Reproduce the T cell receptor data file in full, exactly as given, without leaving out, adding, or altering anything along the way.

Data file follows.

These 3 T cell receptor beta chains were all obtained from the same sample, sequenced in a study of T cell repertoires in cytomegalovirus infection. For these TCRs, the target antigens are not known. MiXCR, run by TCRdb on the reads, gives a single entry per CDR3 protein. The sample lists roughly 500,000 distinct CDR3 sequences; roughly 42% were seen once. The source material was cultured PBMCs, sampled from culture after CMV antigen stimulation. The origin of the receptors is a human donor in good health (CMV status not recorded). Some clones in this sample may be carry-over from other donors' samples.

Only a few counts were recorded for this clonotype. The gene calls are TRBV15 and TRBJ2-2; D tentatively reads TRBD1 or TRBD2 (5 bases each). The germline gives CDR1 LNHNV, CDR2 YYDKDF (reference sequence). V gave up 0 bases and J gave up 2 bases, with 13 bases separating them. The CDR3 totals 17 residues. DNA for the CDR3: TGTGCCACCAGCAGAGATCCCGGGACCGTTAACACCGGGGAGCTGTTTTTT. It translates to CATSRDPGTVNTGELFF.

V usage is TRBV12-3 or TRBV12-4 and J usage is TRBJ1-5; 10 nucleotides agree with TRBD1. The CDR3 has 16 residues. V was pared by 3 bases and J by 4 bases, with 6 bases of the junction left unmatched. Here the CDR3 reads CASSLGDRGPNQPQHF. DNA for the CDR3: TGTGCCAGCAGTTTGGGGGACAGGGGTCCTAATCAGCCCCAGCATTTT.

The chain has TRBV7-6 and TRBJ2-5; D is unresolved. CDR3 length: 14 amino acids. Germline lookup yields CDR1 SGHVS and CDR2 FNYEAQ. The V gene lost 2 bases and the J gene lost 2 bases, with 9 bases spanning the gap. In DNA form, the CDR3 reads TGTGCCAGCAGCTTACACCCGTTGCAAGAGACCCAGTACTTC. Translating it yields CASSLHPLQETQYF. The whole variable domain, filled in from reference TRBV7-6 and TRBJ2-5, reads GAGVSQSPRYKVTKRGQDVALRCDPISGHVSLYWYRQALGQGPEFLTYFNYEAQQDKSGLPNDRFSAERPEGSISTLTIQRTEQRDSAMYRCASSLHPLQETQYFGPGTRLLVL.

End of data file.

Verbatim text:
These 3 T cell receptor beta chains were all obtained from the same sample, sequenced in a study of T cell repertoires in cytomegalovirus infection. For these TCRs, the target antigens are not known. MiXCR, run by TCRdb on the reads, gives a single entry per CDR3 protein. The sample lists roughly 500,000 distinct CDR3 sequences; roughly 42% were seen once. The source material was cultured PBMCs, sampled from culture after CMV antigen stimulation. The origin of the receptors is a human donor in good health (CMV status not recorded). Some clones in this sample may be carry-over from other donors' samples.

Only a few counts were recorded for this clonotype. The gene calls are TRBV15 and TRBJ2-2; D tentatively reads TRBD1 or TRBD2 (5 bases each). The germline gives CDR1 LNHNV, CDR2 YYDKDF (reference sequence). V gave up 0 bases and J gave up 2 bases, with 13 bases separating them. The CDR3 totals 17 residues. DNA for the CDR3: TGTGCCACCAGCAGAGATCCCGGGACCGTTAACACCGGGGAGCTGTTTTTT. It translates to CATSRDPGTVNTGELFF.

V usage is TRBV12-3 or TRBV12-4 and J usage is TRBJ1-5; 10 nucleotides agree with TRBD1. The CDR3 has 16 residues. V was pared by 3 bases and J by 4 bases, with 6 bases of the junction left unmatched. Here the CDR3 reads CASSLGDRGPNQPQHF. DNA for the CDR3: TGTGCCAGCAGTTTGGGGGACAGGGGTCCTAATCAGCCCCAGCATTTT.

The chain has TRBV7-6 and TRBJ2-5; D is unresolved. CDR3 length: 14 amino acids. Germline lookup yields CDR1 SGHVS and CDR2 FNYEAQ. The V gene lost 2 bases and the J gene lost 2 bases, with 9 bases spanning the gap. In DNA form, the CDR3 reads TGTGCCAGCAGCTTACACCCGTTGCAAGAGACCCAGTACTTC. Translating it yields CASSLHPLQETQYF. The whole variable domain, filled in from reference TRBV7-6 and TRBJ2-5, reads GAGVSQSPRYKVTKRGQDVALRCDPISGHVSLYWYRQALGQGPEFLTYFNYEAQQDKSGLPNDRFSAERPEGSISTLTIQRTEQRDSAMYRCASSLHPLQETQYFGPGTRLLVL.